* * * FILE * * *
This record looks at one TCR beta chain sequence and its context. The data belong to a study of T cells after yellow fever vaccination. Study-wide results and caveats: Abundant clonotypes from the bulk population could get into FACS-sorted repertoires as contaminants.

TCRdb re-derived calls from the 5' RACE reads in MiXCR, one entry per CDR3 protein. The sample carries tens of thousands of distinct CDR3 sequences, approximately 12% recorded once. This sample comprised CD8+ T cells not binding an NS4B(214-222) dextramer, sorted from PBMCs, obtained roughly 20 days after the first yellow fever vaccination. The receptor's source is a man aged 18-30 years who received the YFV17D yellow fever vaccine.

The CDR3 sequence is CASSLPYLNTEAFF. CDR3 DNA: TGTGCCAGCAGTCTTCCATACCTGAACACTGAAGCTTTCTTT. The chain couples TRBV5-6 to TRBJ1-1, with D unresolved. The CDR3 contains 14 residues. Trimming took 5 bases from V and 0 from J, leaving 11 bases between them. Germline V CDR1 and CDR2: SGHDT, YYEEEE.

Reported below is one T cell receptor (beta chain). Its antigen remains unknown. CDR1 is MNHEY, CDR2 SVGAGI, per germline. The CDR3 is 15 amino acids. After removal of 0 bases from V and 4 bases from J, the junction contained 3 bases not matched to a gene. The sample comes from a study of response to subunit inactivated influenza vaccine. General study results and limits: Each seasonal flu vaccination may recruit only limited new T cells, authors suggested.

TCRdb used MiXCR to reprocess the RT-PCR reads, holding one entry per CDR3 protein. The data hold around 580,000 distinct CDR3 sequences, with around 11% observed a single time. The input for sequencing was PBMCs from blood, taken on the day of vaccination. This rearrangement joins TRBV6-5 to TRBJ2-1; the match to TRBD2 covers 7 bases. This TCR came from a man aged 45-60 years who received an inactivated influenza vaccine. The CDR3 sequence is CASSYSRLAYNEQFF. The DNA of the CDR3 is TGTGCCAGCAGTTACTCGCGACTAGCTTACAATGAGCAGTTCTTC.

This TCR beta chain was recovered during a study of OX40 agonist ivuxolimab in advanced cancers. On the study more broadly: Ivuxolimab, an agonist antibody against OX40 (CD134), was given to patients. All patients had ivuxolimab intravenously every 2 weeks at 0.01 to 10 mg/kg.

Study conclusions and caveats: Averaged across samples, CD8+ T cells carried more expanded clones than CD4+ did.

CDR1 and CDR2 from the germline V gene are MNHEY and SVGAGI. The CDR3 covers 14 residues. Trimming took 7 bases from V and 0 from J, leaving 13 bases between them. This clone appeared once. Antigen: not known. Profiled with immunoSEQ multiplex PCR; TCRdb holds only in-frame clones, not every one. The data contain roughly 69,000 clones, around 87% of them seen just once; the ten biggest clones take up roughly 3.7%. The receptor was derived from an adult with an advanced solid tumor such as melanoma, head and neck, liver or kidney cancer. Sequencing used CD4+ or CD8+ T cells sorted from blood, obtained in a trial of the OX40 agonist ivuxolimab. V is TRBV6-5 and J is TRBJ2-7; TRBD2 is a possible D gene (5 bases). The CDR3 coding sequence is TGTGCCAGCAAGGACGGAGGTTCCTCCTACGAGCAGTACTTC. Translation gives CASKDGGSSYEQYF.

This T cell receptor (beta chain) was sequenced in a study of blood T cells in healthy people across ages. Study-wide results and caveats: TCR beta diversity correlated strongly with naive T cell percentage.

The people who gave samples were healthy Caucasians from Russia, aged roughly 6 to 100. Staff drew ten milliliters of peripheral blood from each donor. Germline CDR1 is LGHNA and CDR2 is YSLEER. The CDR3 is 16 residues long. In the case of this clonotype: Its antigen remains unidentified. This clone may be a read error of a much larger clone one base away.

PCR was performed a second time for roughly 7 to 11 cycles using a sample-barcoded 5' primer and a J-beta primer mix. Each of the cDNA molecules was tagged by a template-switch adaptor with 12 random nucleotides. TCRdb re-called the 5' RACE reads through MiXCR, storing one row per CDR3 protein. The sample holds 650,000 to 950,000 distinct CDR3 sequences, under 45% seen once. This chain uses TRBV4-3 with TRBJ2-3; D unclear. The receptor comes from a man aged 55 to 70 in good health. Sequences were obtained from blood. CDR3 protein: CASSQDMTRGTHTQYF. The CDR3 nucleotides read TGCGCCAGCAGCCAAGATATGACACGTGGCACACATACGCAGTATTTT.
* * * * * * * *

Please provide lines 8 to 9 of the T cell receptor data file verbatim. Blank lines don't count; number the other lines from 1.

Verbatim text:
CDR1 and CDR2 from the germline V gene are MNHEY and SVGAGI. The CDR3 covers 14 residues. Trimming took 7 bases from V and 0 from J, leaving 13 bases between them. This clone appeared once. Antigen: not known. Profiled with immunoSEQ multiplex PCR; TCRdb holds only in-frame clones, not every one. The data contain roughly 69,000 clones, around 87% of them seen just once; the ten biggest clones take up roughly 3.7%. The receptor was derived from an adult with an advanced solid tumor such as melanoma, head and neck, liver or kidney cancer. Sequencing used CD4+ or CD8+ T cells sorted from blood, obtained in a trial of the OX40 agonist ivuxolimab. V is TRBV6-5 and J is TRBJ2-7; TRBD2 is a possible D gene (5 bases). The CDR3 coding sequence is TGTGCCAGCAAGGACGGAGGTTCCTCCTACGAGCAGTACTTC. Translation gives CASKDGGSSYEQYF.

This T cell receptor (beta chain) was sequenced in a study of blood T cells in healthy people across ages. Study-wide results and caveats: TCR beta diversity correlated strongly with naive T cell percentage.